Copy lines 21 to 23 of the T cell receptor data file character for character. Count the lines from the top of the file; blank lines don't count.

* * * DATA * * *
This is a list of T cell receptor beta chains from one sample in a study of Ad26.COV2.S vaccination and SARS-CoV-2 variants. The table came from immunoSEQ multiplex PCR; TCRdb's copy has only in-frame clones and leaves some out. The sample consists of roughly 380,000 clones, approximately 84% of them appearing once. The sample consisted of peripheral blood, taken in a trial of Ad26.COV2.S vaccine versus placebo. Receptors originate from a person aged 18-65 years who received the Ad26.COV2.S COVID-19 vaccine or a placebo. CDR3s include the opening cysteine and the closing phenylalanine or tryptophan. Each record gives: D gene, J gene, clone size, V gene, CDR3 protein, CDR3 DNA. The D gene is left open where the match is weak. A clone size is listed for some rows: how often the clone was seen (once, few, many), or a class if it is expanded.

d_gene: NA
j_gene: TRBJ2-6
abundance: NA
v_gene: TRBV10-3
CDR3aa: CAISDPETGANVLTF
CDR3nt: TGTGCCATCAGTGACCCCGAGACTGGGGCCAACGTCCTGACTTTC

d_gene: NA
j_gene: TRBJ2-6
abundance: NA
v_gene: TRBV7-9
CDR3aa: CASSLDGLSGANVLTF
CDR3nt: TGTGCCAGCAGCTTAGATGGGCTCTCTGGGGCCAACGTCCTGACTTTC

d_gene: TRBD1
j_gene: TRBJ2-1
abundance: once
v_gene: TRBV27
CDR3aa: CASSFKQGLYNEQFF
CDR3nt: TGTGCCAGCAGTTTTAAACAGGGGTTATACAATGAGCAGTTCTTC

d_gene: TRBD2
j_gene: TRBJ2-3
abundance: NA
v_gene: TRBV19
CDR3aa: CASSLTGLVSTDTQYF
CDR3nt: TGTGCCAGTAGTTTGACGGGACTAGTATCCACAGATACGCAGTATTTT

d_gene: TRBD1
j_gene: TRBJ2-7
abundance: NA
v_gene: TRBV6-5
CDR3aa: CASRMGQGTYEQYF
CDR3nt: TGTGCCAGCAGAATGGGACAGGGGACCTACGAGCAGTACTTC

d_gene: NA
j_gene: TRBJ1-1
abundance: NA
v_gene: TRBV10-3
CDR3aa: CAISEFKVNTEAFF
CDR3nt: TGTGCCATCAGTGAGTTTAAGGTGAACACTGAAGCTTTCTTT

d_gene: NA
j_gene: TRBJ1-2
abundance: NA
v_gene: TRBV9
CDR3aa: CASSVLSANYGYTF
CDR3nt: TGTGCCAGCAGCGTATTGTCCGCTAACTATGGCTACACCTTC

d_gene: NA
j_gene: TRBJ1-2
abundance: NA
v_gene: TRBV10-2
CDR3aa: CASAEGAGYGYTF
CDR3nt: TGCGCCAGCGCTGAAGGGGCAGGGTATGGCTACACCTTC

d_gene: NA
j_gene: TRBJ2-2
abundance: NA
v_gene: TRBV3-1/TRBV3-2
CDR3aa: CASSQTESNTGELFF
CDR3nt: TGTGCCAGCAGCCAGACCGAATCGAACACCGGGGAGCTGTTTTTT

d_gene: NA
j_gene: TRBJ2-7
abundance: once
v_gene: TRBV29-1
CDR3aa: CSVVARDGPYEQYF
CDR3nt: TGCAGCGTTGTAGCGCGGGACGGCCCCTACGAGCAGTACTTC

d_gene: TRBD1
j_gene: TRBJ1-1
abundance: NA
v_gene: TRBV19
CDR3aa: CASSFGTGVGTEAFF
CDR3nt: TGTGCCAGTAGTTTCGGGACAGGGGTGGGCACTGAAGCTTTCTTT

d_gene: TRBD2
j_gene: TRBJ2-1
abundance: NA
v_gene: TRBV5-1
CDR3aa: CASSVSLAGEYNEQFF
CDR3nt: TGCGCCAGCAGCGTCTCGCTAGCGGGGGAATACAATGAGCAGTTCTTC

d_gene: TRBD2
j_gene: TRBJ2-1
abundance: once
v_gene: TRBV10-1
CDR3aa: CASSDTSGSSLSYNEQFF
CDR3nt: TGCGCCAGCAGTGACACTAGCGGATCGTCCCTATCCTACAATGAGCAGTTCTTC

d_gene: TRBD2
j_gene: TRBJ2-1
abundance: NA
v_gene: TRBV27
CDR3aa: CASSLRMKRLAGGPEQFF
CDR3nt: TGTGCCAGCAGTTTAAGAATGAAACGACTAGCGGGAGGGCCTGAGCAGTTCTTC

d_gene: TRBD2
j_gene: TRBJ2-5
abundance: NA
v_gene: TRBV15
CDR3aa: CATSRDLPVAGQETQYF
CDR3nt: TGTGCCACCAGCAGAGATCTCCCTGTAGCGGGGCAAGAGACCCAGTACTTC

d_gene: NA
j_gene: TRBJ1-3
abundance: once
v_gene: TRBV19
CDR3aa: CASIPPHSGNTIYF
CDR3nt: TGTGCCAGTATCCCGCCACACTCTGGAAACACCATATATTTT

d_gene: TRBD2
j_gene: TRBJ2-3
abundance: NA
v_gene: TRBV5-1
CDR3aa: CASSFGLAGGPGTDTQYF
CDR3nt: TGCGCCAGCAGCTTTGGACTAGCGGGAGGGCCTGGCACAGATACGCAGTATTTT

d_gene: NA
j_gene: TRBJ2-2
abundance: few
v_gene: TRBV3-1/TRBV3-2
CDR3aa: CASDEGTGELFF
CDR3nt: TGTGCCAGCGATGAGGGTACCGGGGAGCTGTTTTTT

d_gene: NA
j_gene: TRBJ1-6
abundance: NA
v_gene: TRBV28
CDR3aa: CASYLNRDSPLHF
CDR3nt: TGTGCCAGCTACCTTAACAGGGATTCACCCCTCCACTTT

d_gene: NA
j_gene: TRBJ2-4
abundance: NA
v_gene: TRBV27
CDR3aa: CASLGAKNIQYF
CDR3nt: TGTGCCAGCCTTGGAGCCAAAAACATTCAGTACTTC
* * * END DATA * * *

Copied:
j_gene: TRBJ2-3
abundance: NA
v_gene: TRBV19